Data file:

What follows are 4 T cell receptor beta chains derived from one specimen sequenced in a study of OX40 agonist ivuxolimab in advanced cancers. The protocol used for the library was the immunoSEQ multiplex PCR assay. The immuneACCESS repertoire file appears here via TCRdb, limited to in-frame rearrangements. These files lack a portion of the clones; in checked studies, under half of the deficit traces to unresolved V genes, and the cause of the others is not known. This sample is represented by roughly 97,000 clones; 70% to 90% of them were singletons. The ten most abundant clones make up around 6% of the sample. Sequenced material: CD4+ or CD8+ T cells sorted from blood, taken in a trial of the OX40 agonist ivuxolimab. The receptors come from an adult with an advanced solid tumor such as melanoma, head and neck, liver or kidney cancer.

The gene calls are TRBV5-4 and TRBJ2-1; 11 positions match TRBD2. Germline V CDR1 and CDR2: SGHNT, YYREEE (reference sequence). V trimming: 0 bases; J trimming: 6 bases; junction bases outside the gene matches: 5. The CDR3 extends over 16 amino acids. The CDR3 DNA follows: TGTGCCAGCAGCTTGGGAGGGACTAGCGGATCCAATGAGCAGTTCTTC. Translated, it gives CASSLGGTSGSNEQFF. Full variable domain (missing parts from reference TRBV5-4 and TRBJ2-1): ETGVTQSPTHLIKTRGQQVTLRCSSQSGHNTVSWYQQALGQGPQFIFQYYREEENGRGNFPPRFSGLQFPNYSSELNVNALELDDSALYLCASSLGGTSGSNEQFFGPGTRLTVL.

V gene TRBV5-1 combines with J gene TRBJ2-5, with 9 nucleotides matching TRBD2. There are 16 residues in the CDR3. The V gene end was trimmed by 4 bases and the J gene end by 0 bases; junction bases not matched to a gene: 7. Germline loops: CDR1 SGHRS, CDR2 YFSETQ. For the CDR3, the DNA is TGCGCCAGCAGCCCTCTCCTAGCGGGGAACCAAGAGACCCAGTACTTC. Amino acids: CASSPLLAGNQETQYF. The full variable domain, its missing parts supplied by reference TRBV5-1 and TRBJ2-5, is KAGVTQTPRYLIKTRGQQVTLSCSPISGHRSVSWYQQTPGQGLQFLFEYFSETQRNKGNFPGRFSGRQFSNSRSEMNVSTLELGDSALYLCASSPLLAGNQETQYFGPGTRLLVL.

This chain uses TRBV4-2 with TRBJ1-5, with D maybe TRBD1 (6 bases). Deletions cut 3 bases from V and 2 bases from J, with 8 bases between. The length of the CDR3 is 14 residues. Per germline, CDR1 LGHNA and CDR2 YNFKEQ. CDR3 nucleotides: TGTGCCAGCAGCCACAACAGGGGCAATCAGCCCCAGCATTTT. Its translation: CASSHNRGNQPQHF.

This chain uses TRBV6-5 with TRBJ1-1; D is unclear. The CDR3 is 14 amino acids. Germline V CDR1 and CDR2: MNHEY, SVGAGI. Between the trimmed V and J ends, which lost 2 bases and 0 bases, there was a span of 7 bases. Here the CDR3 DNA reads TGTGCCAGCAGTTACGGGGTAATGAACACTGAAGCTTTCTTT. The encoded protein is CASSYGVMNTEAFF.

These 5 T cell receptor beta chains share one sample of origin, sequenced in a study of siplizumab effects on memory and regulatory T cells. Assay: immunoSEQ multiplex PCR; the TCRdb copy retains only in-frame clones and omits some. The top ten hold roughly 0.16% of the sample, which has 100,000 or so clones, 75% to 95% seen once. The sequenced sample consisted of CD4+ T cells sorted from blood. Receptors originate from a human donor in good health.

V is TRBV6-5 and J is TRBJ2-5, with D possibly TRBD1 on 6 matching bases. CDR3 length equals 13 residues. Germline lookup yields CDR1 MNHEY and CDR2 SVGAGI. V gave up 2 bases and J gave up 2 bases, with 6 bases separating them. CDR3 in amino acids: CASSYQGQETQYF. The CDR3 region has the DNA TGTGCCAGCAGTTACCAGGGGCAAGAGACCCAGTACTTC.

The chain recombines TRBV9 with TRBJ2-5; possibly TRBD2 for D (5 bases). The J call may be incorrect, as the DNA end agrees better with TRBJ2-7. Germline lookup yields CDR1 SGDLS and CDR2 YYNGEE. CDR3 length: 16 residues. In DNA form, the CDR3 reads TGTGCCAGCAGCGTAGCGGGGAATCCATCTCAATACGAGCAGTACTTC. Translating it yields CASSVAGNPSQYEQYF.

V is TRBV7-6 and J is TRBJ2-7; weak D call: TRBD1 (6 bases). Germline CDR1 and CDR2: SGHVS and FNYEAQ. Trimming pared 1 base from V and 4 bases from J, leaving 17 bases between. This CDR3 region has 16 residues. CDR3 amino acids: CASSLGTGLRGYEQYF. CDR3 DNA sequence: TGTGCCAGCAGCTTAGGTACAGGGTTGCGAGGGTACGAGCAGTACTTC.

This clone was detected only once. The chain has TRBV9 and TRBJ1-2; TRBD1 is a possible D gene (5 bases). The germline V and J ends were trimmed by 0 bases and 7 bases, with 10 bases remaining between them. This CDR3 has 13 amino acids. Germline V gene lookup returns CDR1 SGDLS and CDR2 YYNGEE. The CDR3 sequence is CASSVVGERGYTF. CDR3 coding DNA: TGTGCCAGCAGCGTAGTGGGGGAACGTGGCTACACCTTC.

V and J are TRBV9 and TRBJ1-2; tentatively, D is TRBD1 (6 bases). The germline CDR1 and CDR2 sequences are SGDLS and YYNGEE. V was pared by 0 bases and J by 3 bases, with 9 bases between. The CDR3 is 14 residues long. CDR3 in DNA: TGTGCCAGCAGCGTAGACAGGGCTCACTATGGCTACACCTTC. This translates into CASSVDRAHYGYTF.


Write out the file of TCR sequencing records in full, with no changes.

What follows are 4 T cell receptor beta chains derived from one specimen sequenced in a study of OX40 agonist ivuxolimab in advanced cancers. The protocol used for the library was the immunoSEQ multiplex PCR assay. The immuneACCESS repertoire file appears here via TCRdb, limited to in-frame rearrangements. These files lack a portion of the clones; in checked studies, under half of the deficit traces to unresolved V genes, and the cause of the others is not known. This sample is represented by roughly 97,000 clones; 70% to 90% of them were singletons. The ten most abundant clones make up around 6% of the sample. Sequenced material: CD4+ or CD8+ T cells sorted from blood, taken in a trial of the OX40 agonist ivuxolimab. The receptors come from an adult with an advanced solid tumor such as melanoma, head and neck, liver or kidney cancer.

The gene calls are TRBV5-4 and TRBJ2-1; 11 positions match TRBD2. Germline V CDR1 and CDR2: SGHNT, YYREEE (reference sequence). V trimming: 0 bases; J trimming: 6 bases; junction bases outside the gene matches: 5. The CDR3 extends over 16 amino acids. The CDR3 DNA follows: TGTGCCAGCAGCTTGGGAGGGACTAGCGGATCCAATGAGCAGTTCTTC. Translated, it gives CASSLGGTSGSNEQFF. Full variable domain (missing parts from reference TRBV5-4 and TRBJ2-1): ETGVTQSPTHLIKTRGQQVTLRCSSQSGHNTVSWYQQALGQGPQFIFQYYREEENGRGNFPPRFSGLQFPNYSSELNVNALELDDSALYLCASSLGGTSGSNEQFFGPGTRLTVL.

V gene TRBV5-1 combines with J gene TRBJ2-5, with 9 nucleotides matching TRBD2. There are 16 residues in the CDR3. The V gene end was trimmed by 4 bases and the J gene end by 0 bases; junction bases not matched to a gene: 7. Germline loops: CDR1 SGHRS, CDR2 YFSETQ. For the CDR3, the DNA is TGCGCCAGCAGCCCTCTCCTAGCGGGGAACCAAGAGACCCAGTACTTC. Amino acids: CASSPLLAGNQETQYF. The full variable domain, its missing parts supplied by reference TRBV5-1 and TRBJ2-5, is KAGVTQTPRYLIKTRGQQVTLSCSPISGHRSVSWYQQTPGQGLQFLFEYFSETQRNKGNFPGRFSGRQFSNSRSEMNVSTLELGDSALYLCASSPLLAGNQETQYFGPGTRLLVL.

This chain uses TRBV4-2 with TRBJ1-5, with D maybe TRBD1 (6 bases). Deletions cut 3 bases from V and 2 bases from J, with 8 bases between. The length of the CDR3 is 14 residues. Per germline, CDR1 LGHNA and CDR2 YNFKEQ. CDR3 nucleotides: TGTGCCAGCAGCCACAACAGGGGCAATCAGCCCCAGCATTTT. Its translation: CASSHNRGNQPQHF.

This chain uses TRBV6-5 with TRBJ1-1; D is unclear. The CDR3 is 14 amino acids. Germline V CDR1 and CDR2: MNHEY, SVGAGI. Between the trimmed V and J ends, which lost 2 bases and 0 bases, there was a span of 7 bases. Here the CDR3 DNA reads TGTGCCAGCAGTTACGGGGTAATGAACACTGAAGCTTTCTTT. The encoded protein is CASSYGVMNTEAFF.

These 5 T cell receptor beta chains share one sample of origin, sequenced in a study of siplizumab effects on memory and regulatory T cells. Assay: immunoSEQ multiplex PCR; the TCRdb copy retains only in-frame clones and omits some. The top ten hold roughly 0.16% of the sample, which has 100,000 or so clones, 75% to 95% seen once. The sequenced sample consisted of CD4+ T cells sorted from blood. Receptors originate from a human donor in good health.

V is TRBV6-5 and J is TRBJ2-5, with D possibly TRBD1 on 6 matching bases. CDR3 length equals 13 residues. Germline lookup yields CDR1 MNHEY and CDR2 SVGAGI. V gave up 2 bases and J gave up 2 bases, with 6 bases separating them. CDR3 in amino acids: CASSYQGQETQYF. The CDR3 region has the DNA TGTGCCAGCAGTTACCAGGGGCAAGAGACCCAGTACTTC.

The chain recombines TRBV9 with TRBJ2-5; possibly TRBD2 for D (5 bases). The J call may be incorrect, as the DNA end agrees better with TRBJ2-7. Germline lookup yields CDR1 SGDLS and CDR2 YYNGEE. CDR3 length: 16 residues. In DNA form, the CDR3 reads TGTGCCAGCAGCGTAGCGGGGAATCCATCTCAATACGAGCAGTACTTC. Translating it yields CASSVAGNPSQYEQYF.

V is TRBV7-6 and J is TRBJ2-7; weak D call: TRBD1 (6 bases). Germline CDR1 and CDR2: SGHVS and FNYEAQ. Trimming pared 1 base from V and 4 bases from J, leaving 17 bases between. This CDR3 region has 16 residues. CDR3 amino acids: CASSLGTGLRGYEQYF. CDR3 DNA sequence: TGTGCCAGCAGCTTAGGTACAGGGTTGCGAGGGTACGAGCAGTACTTC.

This clone was detected only once. The chain has TRBV9 and TRBJ1-2; TRBD1 is a possible D gene (5 bases). The germline V and J ends were trimmed by 0 bases and 7 bases, with 10 bases remaining between them. This CDR3 has 13 amino acids. Germline V gene lookup returns CDR1 SGDLS and CDR2 YYNGEE. The CDR3 sequence is CASSVVGERGYTF. CDR3 coding DNA: TGTGCCAGCAGCGTAGTGGGGGAACGTGGCTACACCTTC.

V and J are TRBV9 and TRBJ1-2; tentatively, D is TRBD1 (6 bases). The germline CDR1 and CDR2 sequences are SGDLS and YYNGEE. V was pared by 0 bases and J by 3 bases, with 9 bases between. The CDR3 is 14 residues long. CDR3 in DNA: TGTGCCAGCAGCGTAGACAGGGCTCACTATGGCTACACCTTC. This translates into CASSVDRAHYGYTF.